The area of the Brabant Escarpment (Brabantse Wal) is particularly notable for its steepness, an abrupt transition from the higher sandy soils to the lower sea clay polders. Near Woensdrecht, the terrain on the Hoogenberg climbs to as much as 39 meters above sea level (NAP).
The area is characterized by an alternation of woodland, heathland, shifting sands and fens. Scattered over the Brabants Escarpment are stately country houses including estate Mattemburgh. More to the north lie remnants of defense lines from the 16th century (for example, Fort De Roovere) and later, the Zuiderwaterlinie.
This land is also known for its exceptional asparagus cultivation, a high quality ingredient for numerous regional dishes.
This escarpment, also called "hoge rand" and "zoom", was created by erosion of the river Scheldt. The connection with the Scheldt is clear due to the location of the Late Pleistocene Scheldt at the foot of the Wall, resulting in further erosion of the escarpment, as well as deposition of important river dune complexes on the high side of the Wall. After the climb, the landscape reverts to extensive polders.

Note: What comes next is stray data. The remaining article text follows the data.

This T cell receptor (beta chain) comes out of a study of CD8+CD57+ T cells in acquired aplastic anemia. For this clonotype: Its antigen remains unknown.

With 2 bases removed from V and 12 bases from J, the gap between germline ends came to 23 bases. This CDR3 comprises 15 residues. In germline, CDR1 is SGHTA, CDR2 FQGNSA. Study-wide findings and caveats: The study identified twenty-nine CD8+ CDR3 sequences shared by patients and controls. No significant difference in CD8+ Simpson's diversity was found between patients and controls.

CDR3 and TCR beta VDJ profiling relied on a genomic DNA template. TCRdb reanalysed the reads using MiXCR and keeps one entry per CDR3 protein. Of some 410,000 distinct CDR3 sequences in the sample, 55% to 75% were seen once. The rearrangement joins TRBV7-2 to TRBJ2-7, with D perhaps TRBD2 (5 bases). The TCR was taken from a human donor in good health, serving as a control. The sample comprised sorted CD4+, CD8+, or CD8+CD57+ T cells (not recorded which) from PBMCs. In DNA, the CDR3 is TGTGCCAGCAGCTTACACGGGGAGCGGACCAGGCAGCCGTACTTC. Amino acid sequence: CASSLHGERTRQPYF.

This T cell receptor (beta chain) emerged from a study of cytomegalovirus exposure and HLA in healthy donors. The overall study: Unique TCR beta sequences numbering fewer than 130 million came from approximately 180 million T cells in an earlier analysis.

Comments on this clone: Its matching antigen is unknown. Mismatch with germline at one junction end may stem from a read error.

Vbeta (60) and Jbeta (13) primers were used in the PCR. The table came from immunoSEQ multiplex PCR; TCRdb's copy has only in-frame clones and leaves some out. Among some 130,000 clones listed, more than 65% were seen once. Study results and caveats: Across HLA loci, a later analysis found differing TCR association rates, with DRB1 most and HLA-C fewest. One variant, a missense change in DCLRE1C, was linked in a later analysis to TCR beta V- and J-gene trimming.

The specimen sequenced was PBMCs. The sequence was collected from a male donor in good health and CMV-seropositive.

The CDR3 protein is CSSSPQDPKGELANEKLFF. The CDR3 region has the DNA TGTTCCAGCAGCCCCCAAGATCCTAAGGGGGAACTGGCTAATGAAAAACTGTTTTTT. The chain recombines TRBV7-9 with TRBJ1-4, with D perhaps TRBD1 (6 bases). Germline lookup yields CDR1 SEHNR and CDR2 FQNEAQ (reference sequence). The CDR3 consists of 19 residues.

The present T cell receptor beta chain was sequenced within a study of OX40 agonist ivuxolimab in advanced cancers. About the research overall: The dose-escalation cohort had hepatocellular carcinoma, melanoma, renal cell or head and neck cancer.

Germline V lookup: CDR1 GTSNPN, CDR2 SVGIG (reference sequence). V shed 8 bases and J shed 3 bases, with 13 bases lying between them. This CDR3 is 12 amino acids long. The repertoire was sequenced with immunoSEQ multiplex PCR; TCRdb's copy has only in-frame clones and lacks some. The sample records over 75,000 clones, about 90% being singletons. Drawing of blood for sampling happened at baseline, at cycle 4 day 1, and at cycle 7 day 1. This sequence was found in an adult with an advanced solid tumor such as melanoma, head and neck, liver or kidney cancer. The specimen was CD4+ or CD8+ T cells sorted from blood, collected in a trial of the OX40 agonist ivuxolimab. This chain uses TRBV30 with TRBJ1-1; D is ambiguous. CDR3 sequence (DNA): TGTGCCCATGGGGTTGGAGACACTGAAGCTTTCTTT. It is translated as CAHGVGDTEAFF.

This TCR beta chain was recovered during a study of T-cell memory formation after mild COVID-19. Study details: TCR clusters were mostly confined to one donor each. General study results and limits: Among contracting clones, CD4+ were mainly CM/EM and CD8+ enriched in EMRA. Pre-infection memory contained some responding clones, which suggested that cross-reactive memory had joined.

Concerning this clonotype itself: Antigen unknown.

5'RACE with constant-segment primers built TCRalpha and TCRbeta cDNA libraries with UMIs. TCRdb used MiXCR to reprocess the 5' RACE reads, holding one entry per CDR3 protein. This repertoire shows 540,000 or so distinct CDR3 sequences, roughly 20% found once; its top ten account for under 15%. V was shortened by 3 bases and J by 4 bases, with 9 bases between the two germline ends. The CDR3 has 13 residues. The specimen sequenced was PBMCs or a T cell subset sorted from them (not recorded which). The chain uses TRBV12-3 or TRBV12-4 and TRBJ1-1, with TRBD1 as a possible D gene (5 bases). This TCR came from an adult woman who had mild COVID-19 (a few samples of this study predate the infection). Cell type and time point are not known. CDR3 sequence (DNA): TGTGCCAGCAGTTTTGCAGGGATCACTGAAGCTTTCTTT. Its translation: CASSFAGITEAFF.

The Brabant Escarpment is the western boundary of the higher Brabant sandy plateau. The area extends from the extreme west of the province of Noord-Brabant, across the Belgian border in the south, to the polder area around Steenbergen in the north. The steep edge runs from Ossendrecht along Hoogerheide, Woensdrecht, Bergen op Zoom and Halsteren to Steenbergen.